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Veterans Day: Veterans Upward Bound aims to place former service members on college, career paths
Times Record - 11/11/2018
Nov. 11--Transitioning from military duty back to civilian life can be difficult for many service members. Veterans Upward Bound at Arkansas Tech, however, aims to make it a little bit easier by providing education and career-finding resources.
The federal program focuses on assisting low-income, first-generation, disabled or academically-needy veterans. Kristie Wilson, program director and seven-year national guard vet, said two-thirds of the 125 veterans they serve are considered low income and first-generation students.
"We work with veterans and service members who want to further their education or change careers," Wilson said. "We're college neutral -- so they can go anywhere, do whatever they want to do -- even though we're housed at Arkansas Tech."
Arkansas Tech and Arkansas Tech-Ozark received a five-year $1.3 million grant in September 2017 to start the program this past January. Some of the most basic benefits include online course refreshers, access to college and career information, assistance with applications and counseling -- academic, personal and financial.
A brochure also indicates those in the program can benefit from entrance exam preparation, college visits and cultural trips, industry tours and the ability to learn and transition alongside fellow veterans.
Alan Parsons, program academic adviser and nine-year veteran, said he left the military in 2011 to attend college. VUB is a TRIO program, Department of Education programs seeking to support disadvantaged students. While Parsons didn't go through VUB when he ended active duty, he participated in Student Support Services, another TRIO program, as he transitioned back into normal life.
Wilson also participated in other TRIO programs and doesn't want any eligible former service members to waste the opportunities they get to provide.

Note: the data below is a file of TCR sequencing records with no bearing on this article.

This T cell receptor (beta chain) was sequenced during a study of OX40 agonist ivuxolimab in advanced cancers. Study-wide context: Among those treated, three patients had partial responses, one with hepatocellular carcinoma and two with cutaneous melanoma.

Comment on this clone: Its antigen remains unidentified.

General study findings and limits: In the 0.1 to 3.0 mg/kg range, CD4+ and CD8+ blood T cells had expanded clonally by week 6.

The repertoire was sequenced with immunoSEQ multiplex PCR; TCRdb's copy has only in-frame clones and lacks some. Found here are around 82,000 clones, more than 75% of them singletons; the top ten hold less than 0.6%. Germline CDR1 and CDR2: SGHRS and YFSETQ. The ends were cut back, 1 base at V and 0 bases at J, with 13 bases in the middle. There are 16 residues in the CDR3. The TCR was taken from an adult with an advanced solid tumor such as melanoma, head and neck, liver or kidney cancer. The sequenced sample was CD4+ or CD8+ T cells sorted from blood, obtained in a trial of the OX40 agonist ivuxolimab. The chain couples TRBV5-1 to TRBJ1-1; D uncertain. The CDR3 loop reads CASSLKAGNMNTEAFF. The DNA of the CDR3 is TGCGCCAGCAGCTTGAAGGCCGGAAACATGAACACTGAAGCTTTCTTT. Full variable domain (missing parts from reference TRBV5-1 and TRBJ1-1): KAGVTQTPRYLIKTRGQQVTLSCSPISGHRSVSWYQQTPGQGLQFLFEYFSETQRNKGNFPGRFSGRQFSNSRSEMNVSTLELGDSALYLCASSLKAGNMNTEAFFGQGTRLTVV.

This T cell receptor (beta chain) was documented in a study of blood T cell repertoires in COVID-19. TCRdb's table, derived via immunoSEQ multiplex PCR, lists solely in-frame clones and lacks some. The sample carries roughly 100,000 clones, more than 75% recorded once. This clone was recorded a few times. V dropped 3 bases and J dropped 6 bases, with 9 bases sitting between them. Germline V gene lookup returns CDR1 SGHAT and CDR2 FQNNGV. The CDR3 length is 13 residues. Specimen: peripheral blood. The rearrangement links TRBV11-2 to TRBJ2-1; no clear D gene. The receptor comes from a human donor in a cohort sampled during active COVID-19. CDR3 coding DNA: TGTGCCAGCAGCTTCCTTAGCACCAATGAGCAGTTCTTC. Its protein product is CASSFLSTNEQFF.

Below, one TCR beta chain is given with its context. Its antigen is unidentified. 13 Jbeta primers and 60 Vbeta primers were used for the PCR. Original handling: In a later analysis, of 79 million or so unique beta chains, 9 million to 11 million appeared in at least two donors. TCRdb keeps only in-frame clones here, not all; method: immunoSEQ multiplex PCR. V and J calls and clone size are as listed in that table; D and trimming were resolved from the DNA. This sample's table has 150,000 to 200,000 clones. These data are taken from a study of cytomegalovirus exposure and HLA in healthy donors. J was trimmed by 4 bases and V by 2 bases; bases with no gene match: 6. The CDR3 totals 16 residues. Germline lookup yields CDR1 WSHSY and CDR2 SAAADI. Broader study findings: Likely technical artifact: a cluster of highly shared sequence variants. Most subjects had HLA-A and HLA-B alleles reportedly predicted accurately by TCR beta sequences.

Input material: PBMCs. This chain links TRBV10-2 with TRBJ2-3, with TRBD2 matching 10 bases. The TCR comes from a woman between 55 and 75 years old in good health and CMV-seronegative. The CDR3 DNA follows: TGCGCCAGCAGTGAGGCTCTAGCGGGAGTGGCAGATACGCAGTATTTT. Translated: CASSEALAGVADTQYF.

"They're there for them to use," Wilson said. "That's one thing we do -- help them figure out what they're eligible for and how to use (the resources)."
Parsons noted participation is free, veterans need 180 hours of active duty or part of a reserve component and called to service for at least 30 days and fit into one of the focus groups -- low income, disabled, etc. Participants can also receive a stipend of up to $40 per month. For example, Parsons said a vet can pass one of the online courses or attend a seminar and earn $10. It is free money and education assistance.
In Sebastian County, Parsons said the group has presented information or worked with veterans through the County Veteran Service Office, University of Arkansas-Fort Smith, the Adult Education Center and the Next Step Program at the Buddy Smith Home.
More than 237,000 veterans live in Arkansas, according to a 2014 U.S. Census Bureau report, and fewer than 20 percent have attained a bachelor's degree. Even fewer, roughly three to five percent, are enrolled in college, despite 20 percent of the state's veteran population being between 18 and 44 years old.
That same report indicates there is a 6 percent veteran unemployment rate, which is slightly higher than the national average. Parsons said the program helps with career exploration and tries to point veterans in the direction of veteran-friendly jobs and industries.
"Arkansas is big on military. They have a big, outstanding national guard and air guard. Having that, there's always a need (for the program," Parsons said. "It's pretty popular in all the communities we've gone to in the counties. A lot of our visits are at the armories where we talk to national guardsmen in the state. A lot of them are looking for something to do, they just don't know about them."
While the program at Arkansas Tech might be young, Wilson has seen its success before at Henderson State University in Arkadelphia. She spoke of the ability to find a tattoo apprenticeship that worked with the program for one of the veterans there and wants the same in the River Valley.
Wilson and Parsons both said they hope to have a long-term impact, helping fellow veterans succeed in whatever area and reach any goal they set for themselves.
"We want to make sure they get where they need to be," Parsons said.
(c)2018 Times Record (Fort Smith, Ark.)
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